Cal State LA goes plastic-free with straws, bags for sustainability

April 8, 2019

By Jillian Beck | Cal State LA News Service

Cal State LA has banned the use of plastic straws and bags, a major step in an ambitious initiative to become a zero-waste university.

As of April 8, food vendors at Cal State LA are no longer offering plastic straws or carryout bags. Instead, paper alternatives will be available.

The move is part of a new California State University system policy that aims to eliminate single-use plastic straws, plastic bags and water bottles on all 23 campuses by 2023 to support the CSU’s sustainability efforts. Styrofoam food service items will be phased out by 2021 and the use of single-use plastic water bottles will end in 2023.

Researchers estimate approximately 8 million metric tons of plastic end up in the world’s oceans each year. Such waste negatively impacts hundreds of marine species, including sea turtles, with more than 80% of debris-related harm associated with plastic, according to the California Coastal Commission.

“Supporting the fight against plastic pollution is an important facet of the university’s sustainability efforts and aligns with our commitment to engagement, service, and the public good,” said Cal State LA President William A. Covino.

Cal State LA is informing the university community of the new plastic ban through banners and an informational video in the campus food court, notices near Salazar Café, social media, and university newsletters.

The plastic-free initiative is the latest in Cal State LA’s award-winning sustainability efforts, which are directed by Facilities, Planning, Design and Construction in the Division of Administration and Finance.

The university has a goal of moving to 90% waste diversion by 2026 and zero waste by 2036. Zero waste means managing products, services and processes to systematically reduce and eventually eliminate the volume of waste and materials, as well as conserve and recover all resources without burning or burying. These thresholds will help reduce greenhouse gas emissions associated with waste sent to landfills.

In 2018, Cal State LA Facilities, Planning, Design and Construction received a Best Practice Award from the CSU for addressing energy efficiency in a retrofitting project of Salazar Hall.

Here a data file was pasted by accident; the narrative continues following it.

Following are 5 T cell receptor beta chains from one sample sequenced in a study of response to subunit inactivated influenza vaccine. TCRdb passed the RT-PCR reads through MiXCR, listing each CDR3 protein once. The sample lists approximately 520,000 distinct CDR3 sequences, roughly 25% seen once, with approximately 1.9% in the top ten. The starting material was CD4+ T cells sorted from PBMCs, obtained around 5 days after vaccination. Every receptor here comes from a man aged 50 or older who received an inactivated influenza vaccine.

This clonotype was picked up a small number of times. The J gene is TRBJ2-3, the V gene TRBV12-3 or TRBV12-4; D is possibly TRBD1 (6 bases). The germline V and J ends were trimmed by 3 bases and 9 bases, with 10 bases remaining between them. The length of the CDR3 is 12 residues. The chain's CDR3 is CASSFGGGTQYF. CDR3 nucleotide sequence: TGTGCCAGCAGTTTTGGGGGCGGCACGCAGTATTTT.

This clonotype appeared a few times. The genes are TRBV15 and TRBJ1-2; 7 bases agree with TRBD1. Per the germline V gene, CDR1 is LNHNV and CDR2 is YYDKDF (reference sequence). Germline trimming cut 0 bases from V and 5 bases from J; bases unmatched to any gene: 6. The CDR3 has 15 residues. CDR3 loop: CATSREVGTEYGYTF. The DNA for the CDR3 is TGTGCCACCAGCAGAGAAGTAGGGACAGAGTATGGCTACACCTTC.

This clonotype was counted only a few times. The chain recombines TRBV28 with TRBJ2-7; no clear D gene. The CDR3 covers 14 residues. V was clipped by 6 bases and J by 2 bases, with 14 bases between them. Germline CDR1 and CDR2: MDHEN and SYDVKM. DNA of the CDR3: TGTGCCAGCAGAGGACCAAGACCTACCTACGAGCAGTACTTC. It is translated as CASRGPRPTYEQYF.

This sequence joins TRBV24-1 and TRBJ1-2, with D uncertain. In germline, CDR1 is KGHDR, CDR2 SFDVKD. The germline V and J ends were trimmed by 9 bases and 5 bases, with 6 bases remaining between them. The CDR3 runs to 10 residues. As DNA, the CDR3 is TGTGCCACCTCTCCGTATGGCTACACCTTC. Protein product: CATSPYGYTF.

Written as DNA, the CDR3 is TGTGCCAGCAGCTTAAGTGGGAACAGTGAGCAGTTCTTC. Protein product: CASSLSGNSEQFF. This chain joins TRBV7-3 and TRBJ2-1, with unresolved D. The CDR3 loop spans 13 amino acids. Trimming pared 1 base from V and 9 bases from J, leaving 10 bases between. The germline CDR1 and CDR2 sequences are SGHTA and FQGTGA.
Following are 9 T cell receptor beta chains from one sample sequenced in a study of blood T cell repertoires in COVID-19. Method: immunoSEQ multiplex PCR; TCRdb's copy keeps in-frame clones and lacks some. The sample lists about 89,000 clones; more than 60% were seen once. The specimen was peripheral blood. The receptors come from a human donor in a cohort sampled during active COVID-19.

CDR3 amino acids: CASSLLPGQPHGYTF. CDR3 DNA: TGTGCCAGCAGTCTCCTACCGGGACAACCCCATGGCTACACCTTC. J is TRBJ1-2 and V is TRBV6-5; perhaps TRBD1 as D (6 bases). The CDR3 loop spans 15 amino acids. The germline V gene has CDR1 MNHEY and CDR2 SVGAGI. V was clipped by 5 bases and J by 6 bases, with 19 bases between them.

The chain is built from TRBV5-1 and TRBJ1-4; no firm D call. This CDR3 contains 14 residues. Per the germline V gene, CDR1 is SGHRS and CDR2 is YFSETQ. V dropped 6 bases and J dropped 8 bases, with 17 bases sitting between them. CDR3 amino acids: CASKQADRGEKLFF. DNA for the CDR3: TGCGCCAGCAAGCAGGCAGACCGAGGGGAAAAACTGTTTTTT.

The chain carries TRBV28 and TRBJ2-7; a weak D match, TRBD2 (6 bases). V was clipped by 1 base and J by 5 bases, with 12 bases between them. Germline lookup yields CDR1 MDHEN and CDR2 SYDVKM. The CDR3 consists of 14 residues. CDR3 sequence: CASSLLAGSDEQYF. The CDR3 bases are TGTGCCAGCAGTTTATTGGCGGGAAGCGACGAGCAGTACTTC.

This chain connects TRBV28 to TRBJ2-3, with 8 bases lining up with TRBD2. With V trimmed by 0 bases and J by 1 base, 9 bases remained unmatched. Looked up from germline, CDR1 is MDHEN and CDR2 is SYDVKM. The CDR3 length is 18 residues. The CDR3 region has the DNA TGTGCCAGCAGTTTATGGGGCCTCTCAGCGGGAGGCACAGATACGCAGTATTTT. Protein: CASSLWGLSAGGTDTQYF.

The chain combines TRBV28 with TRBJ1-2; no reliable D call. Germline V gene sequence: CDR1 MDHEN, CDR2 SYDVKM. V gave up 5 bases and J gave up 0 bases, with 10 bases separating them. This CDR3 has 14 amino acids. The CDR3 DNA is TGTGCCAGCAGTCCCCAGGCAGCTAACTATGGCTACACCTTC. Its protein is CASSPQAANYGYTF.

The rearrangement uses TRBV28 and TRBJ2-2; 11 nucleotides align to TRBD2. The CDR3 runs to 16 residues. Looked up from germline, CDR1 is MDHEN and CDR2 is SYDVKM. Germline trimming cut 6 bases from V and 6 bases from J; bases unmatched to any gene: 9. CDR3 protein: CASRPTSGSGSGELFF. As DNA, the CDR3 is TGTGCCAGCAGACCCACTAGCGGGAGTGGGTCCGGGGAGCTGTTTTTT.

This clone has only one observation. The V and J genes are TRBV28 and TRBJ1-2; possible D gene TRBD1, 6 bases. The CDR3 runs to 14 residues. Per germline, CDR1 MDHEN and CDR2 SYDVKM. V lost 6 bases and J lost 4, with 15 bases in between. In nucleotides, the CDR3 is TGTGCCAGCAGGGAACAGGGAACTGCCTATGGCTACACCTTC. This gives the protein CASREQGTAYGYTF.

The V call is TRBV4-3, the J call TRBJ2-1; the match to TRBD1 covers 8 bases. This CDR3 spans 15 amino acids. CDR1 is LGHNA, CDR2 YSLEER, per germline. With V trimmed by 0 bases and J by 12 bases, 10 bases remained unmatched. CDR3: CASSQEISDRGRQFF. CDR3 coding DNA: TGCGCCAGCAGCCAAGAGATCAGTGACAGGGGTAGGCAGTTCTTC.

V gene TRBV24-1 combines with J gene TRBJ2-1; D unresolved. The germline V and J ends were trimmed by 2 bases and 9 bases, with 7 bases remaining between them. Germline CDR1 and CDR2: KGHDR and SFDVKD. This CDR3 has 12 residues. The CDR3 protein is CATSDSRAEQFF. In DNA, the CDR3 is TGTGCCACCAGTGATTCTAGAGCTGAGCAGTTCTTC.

The Cal State LA Hydrogen Research and Fueling Facility was the first in the world to sell hydrogen fuel by the kilogram directly to consumers. Using renewable energy resources, the facility provides fuel for electric vehicles that will only emit water vapor emissions.

The university also recently unveiled a new fleet of zero-emission fuel cell hydrogen vehicles for use by students, faculty and staff. The new WaiveCar vehicles are available for no cost for the first two hours, and each additional hour of use is $5.99. Vehicles can be driven on daily trips within a 30-mile radius of the university.

Cal State LA's Green Revolving Fund provides funding for students, faculty and staff to support projects that promote energy efficiency, renewable energy, water conservation, waste reduction and other sustainability initiatives that can reduce utilities consumption and generate cost savings.

Learn more about the CSU’s sustainability policy on the system website.

Graphic: Plastic straws and a plastic bag near an ocean shoreline. (Credit: Nery Orellana/Cal State LA)

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California State University, Los Angeles is the premier comprehensive public university in the heart of Los Angeles. Cal State LA is ranked number one in the United States for the upward mobility of its students. Cal State LA is dedicated to engagement, service, and the public good, offering nationally recognized programs in science, the arts, business, criminal justice, engineering, nursing, education, and the humanities. Founded in 1947, the University serves more than 28,000 students and has more than 245,000 distinguished alumni.

Cal State LA is home to the critically-acclaimed Luckman Fine Arts Complex, Pat Brown Institute for Public Affairs, Hertzberg-Davis Forensic Science Center, Hydrogen Research and Fueling Facility, Billie Jean King Sports Complex and the TV, Film and Media Center. For more information, visit